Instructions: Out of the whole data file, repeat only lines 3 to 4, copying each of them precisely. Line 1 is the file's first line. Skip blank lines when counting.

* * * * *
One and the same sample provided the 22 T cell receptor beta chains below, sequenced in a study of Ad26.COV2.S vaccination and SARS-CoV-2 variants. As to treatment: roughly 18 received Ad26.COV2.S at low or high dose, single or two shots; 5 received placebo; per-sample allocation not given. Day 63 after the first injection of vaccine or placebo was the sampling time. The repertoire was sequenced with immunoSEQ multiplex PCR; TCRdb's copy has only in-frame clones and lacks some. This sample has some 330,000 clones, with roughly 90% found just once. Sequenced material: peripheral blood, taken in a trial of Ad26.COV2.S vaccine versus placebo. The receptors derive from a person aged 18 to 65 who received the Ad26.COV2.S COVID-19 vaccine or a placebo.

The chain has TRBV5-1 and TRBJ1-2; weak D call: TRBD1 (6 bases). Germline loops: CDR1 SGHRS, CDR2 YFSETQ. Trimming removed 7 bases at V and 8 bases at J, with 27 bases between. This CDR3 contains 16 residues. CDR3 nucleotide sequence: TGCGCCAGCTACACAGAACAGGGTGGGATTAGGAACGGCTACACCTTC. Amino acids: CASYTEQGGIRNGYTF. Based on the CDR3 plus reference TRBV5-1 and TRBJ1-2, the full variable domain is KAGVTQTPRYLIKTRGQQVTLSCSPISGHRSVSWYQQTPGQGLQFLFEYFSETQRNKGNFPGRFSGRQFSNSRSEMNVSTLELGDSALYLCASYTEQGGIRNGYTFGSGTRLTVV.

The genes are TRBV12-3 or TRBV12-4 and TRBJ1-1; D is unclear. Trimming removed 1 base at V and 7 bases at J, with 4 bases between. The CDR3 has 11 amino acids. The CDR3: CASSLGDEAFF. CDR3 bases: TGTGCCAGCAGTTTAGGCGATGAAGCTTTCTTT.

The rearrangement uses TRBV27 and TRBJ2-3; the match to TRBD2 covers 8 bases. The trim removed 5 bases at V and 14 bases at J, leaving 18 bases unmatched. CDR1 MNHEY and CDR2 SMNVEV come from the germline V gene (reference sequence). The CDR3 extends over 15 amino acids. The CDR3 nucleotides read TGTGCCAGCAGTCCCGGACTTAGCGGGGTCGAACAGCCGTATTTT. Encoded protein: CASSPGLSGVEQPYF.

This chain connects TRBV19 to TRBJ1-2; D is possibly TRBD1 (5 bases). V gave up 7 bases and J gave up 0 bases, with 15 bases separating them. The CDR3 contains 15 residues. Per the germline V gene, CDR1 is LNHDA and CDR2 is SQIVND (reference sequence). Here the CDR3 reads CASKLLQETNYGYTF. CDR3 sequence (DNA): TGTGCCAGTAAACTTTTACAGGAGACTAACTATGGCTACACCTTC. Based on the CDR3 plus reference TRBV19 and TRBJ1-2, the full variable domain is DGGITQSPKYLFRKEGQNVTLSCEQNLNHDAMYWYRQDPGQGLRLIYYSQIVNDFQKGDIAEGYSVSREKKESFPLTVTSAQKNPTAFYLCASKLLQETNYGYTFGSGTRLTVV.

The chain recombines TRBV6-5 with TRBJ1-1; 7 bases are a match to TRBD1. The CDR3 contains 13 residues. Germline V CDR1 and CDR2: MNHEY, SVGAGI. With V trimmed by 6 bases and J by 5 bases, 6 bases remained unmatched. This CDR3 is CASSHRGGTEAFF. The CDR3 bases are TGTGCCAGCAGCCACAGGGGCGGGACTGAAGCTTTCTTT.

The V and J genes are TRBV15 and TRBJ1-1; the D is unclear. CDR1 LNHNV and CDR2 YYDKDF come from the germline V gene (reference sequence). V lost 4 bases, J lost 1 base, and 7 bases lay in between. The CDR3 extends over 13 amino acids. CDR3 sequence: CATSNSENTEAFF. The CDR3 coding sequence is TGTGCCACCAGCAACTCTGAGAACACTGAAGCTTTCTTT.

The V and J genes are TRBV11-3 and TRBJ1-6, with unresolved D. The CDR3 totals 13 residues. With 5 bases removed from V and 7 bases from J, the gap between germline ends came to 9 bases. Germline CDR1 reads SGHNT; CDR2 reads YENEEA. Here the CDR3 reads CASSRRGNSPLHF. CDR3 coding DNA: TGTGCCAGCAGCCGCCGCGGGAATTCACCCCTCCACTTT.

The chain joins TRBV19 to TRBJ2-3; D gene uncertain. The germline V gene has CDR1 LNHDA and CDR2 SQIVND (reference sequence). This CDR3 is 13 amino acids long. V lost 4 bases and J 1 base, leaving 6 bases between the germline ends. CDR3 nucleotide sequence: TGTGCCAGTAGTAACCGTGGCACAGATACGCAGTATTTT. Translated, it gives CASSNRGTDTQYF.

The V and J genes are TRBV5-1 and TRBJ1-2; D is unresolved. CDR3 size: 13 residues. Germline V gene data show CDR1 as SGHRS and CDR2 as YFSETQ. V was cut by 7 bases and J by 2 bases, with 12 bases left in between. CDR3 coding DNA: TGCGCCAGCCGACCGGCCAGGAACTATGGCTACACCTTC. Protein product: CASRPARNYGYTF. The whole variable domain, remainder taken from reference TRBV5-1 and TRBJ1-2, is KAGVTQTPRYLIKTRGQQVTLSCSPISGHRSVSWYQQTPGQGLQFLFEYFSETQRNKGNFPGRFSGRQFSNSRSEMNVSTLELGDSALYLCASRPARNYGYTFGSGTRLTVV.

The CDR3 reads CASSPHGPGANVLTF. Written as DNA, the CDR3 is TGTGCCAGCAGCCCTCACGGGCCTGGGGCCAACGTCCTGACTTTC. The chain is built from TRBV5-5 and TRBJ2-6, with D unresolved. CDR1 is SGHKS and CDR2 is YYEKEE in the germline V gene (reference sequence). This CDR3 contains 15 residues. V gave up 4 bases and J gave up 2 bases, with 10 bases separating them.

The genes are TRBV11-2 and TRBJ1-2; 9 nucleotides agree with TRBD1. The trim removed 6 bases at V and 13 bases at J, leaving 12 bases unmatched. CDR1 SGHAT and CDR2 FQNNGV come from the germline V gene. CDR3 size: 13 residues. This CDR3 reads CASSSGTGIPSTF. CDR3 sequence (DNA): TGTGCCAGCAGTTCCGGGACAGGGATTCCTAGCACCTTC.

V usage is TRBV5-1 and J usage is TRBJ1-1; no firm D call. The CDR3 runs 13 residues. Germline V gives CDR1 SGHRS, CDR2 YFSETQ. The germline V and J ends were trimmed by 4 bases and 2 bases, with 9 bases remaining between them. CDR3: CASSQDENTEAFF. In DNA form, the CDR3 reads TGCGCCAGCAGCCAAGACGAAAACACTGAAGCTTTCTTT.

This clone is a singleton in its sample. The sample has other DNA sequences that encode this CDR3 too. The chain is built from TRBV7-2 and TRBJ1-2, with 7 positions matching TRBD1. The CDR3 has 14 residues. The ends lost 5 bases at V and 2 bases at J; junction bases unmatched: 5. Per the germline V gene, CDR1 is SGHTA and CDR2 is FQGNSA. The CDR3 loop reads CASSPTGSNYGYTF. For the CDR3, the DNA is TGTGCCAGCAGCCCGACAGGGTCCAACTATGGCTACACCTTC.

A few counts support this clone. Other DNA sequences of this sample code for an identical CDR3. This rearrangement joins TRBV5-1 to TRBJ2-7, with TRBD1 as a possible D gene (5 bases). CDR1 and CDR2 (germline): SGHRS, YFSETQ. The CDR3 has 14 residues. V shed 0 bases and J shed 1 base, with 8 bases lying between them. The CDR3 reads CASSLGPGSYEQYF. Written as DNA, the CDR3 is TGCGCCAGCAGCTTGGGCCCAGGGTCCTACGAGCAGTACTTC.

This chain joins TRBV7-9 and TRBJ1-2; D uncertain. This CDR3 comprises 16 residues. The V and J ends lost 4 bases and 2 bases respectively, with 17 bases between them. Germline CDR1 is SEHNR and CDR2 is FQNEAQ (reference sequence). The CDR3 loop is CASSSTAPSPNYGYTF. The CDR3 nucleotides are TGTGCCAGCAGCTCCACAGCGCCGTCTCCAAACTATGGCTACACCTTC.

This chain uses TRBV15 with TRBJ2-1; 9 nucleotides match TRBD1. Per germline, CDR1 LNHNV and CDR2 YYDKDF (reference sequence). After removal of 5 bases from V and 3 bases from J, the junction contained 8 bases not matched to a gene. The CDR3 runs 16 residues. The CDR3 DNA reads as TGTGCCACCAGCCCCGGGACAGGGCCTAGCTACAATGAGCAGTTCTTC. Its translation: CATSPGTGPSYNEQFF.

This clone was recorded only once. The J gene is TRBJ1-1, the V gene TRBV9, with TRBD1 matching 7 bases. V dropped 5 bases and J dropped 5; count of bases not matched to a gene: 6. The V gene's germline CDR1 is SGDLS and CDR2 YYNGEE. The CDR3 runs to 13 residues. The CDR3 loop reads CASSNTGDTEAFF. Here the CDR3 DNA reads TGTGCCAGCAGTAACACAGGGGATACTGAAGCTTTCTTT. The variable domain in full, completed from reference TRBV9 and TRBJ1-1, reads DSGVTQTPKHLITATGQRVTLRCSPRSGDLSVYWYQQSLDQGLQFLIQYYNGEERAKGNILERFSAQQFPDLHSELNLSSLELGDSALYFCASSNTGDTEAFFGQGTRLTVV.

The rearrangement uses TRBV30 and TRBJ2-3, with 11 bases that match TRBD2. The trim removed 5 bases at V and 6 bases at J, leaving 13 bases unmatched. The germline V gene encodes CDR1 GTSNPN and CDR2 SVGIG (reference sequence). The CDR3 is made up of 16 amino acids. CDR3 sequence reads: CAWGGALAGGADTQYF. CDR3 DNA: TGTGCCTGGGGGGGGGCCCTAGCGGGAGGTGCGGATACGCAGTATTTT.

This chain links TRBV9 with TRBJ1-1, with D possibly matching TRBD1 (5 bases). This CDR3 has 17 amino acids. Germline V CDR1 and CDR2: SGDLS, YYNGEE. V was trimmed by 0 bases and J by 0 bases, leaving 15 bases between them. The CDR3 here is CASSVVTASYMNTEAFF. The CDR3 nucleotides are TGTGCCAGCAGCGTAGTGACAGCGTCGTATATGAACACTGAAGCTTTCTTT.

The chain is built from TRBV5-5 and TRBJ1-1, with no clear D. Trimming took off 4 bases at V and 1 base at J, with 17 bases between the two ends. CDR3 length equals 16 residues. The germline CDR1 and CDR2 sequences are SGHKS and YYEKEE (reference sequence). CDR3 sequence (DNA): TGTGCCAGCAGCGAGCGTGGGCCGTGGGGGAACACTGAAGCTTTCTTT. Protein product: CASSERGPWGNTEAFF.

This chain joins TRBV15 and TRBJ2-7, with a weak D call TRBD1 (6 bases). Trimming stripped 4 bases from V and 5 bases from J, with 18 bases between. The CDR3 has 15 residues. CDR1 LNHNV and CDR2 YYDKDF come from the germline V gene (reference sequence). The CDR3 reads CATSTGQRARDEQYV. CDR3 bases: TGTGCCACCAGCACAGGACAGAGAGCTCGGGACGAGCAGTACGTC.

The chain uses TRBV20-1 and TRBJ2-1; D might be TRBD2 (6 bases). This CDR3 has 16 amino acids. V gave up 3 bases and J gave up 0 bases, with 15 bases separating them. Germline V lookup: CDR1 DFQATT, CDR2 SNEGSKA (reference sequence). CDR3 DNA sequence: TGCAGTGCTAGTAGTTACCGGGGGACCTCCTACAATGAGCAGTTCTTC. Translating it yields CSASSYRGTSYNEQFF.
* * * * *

The genes are TRBV12-3 or TRBV12-4 and TRBJ1-1; D is unclear. Trimming removed 1 base at V and 7 bases at J, with 4 bases between. The CDR3 has 11 amino acids. The CDR3: CASSLGDEAFF. CDR3 bases: TGTGCCAGCAGTTTAGGCGATGAAGCTTTCTTT.

The rearrangement uses TRBV27 and TRBJ2-3; the match to TRBD2 covers 8 bases. The trim removed 5 bases at V and 14 bases at J, leaving 18 bases unmatched. CDR1 MNHEY and CDR2 SMNVEV come from the germline V gene (reference sequence). The CDR3 extends over 15 amino acids. The CDR3 nucleotides read TGTGCCAGCAGTCCCGGACTTAGCGGGGTCGAACAGCCGTATTTT. Encoded protein: CASSPGLSGVEQPYF.